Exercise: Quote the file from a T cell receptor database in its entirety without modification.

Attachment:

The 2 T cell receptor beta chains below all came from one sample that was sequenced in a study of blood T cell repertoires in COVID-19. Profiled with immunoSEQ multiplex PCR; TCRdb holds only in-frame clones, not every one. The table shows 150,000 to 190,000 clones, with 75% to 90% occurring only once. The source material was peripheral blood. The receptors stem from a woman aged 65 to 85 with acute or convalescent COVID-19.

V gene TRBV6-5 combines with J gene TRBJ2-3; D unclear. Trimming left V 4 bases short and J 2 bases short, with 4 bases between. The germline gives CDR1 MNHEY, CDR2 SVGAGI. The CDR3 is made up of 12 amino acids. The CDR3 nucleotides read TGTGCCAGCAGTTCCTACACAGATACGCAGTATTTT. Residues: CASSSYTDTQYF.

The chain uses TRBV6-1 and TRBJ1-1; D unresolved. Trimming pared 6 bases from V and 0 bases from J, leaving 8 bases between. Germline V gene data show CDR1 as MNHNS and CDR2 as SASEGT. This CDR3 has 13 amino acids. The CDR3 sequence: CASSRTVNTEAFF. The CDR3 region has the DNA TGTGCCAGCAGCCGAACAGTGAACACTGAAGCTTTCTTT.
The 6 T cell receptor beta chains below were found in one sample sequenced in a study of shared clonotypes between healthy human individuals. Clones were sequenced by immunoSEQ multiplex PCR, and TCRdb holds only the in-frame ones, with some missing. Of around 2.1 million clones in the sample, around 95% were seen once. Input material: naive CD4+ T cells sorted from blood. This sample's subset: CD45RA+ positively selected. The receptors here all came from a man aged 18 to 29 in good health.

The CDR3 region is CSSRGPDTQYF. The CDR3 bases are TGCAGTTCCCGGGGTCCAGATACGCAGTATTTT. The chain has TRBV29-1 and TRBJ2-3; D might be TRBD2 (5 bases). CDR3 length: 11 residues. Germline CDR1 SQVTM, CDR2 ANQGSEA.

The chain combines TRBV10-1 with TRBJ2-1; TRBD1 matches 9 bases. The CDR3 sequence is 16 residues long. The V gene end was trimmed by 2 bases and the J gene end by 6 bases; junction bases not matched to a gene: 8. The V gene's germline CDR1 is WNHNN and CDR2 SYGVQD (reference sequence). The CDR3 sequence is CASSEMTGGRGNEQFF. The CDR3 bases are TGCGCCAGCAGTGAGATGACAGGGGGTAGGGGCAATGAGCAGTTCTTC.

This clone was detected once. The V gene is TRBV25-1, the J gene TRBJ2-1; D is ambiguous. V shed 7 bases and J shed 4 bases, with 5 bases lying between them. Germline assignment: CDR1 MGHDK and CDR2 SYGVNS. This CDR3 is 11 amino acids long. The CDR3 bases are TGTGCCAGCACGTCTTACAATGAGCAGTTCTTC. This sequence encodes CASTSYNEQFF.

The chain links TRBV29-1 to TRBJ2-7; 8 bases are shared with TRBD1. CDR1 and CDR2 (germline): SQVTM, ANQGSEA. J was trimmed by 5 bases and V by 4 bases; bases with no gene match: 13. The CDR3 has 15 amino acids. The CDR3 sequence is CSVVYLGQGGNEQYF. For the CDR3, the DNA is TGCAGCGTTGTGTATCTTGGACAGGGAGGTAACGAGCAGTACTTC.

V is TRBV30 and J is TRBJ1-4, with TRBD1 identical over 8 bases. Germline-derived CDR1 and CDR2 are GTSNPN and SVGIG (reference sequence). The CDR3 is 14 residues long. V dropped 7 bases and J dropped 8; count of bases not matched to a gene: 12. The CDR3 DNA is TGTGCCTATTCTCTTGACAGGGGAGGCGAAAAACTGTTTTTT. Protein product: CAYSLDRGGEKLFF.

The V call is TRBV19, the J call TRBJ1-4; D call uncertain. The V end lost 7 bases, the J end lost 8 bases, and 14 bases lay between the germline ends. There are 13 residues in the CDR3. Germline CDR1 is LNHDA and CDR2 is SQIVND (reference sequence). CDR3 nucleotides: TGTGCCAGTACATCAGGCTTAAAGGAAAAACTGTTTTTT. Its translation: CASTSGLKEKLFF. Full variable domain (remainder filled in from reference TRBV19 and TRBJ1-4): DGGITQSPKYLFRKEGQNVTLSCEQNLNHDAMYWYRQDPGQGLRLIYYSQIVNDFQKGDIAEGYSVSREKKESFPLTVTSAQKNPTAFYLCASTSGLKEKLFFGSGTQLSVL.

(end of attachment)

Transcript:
The 2 T cell receptor beta chains below all came from one sample that was sequenced in a study of blood T cell repertoires in COVID-19. Profiled with immunoSEQ multiplex PCR; TCRdb holds only in-frame clones, not every one. The table shows 150,000 to 190,000 clones, with 75% to 90% occurring only once. The source material was peripheral blood. The receptors stem from a woman aged 65 to 85 with acute or convalescent COVID-19.

V gene TRBV6-5 combines with J gene TRBJ2-3; D unclear. Trimming left V 4 bases short and J 2 bases short, with 4 bases between. The germline gives CDR1 MNHEY, CDR2 SVGAGI. The CDR3 is made up of 12 amino acids. The CDR3 nucleotides read TGTGCCAGCAGTTCCTACACAGATACGCAGTATTTT. Residues: CASSSYTDTQYF.

The chain uses TRBV6-1 and TRBJ1-1; D unresolved. Trimming pared 6 bases from V and 0 bases from J, leaving 8 bases between. Germline V gene data show CDR1 as MNHNS and CDR2 as SASEGT. This CDR3 has 13 amino acids. The CDR3 sequence: CASSRTVNTEAFF. The CDR3 region has the DNA TGTGCCAGCAGCCGAACAGTGAACACTGAAGCTTTCTTT.
The 6 T cell receptor beta chains below were found in one sample sequenced in a study of shared clonotypes between healthy human individuals. Clones were sequenced by immunoSEQ multiplex PCR, and TCRdb holds only the in-frame ones, with some missing. Of around 2.1 million clones in the sample, around 95% were seen once. Input material: naive CD4+ T cells sorted from blood. This sample's subset: CD45RA+ positively selected. The receptors here all came from a man aged 18 to 29 in good health.

The CDR3 region is CSSRGPDTQYF. The CDR3 bases are TGCAGTTCCCGGGGTCCAGATACGCAGTATTTT. The chain has TRBV29-1 and TRBJ2-3; D might be TRBD2 (5 bases). CDR3 length: 11 residues. Germline CDR1 SQVTM, CDR2 ANQGSEA.

The chain combines TRBV10-1 with TRBJ2-1; TRBD1 matches 9 bases. The CDR3 sequence is 16 residues long. The V gene end was trimmed by 2 bases and the J gene end by 6 bases; junction bases not matched to a gene: 8. The V gene's germline CDR1 is WNHNN and CDR2 SYGVQD (reference sequence). The CDR3 sequence is CASSEMTGGRGNEQFF. The CDR3 bases are TGCGCCAGCAGTGAGATGACAGGGGGTAGGGGCAATGAGCAGTTCTTC.

This clone was detected once. The V gene is TRBV25-1, the J gene TRBJ2-1; D is ambiguous. V shed 7 bases and J shed 4 bases, with 5 bases lying between them. Germline assignment: CDR1 MGHDK and CDR2 SYGVNS. This CDR3 is 11 amino acids long. The CDR3 bases are TGTGCCAGCACGTCTTACAATGAGCAGTTCTTC. This sequence encodes CASTSYNEQFF.

The chain links TRBV29-1 to TRBJ2-7; 8 bases are shared with TRBD1. CDR1 and CDR2 (germline): SQVTM, ANQGSEA. J was trimmed by 5 bases and V by 4 bases; bases with no gene match: 13. The CDR3 has 15 amino acids. The CDR3 sequence is CSVVYLGQGGNEQYF. For the CDR3, the DNA is TGCAGCGTTGTGTATCTTGGACAGGGAGGTAACGAGCAGTACTTC.

V is TRBV30 and J is TRBJ1-4, with TRBD1 identical over 8 bases. Germline-derived CDR1 and CDR2 are GTSNPN and SVGIG (reference sequence). The CDR3 is 14 residues long. V dropped 7 bases and J dropped 8; count of bases not matched to a gene: 12. The CDR3 DNA is TGTGCCTATTCTCTTGACAGGGGAGGCGAAAAACTGTTTTTT. Protein product: CAYSLDRGGEKLFF.

The V call is TRBV19, the J call TRBJ1-4; D call uncertain. The V end lost 7 bases, the J end lost 8 bases, and 14 bases lay between the germline ends. There are 13 residues in the CDR3. Germline CDR1 is LNHDA and CDR2 is SQIVND (reference sequence). CDR3 nucleotides: TGTGCCAGTACATCAGGCTTAAAGGAAAAACTGTTTTTT. Its translation: CASTSGLKEKLFF. Full variable domain (remainder filled in from reference TRBV19 and TRBJ1-4): DGGITQSPKYLFRKEGQNVTLSCEQNLNHDAMYWYRQDPGQGLRLIYYSQIVNDFQKGDIAEGYSVSREKKESFPLTVTSAQKNPTAFYLCASTSGLKEKLFFGSGTQLSVL.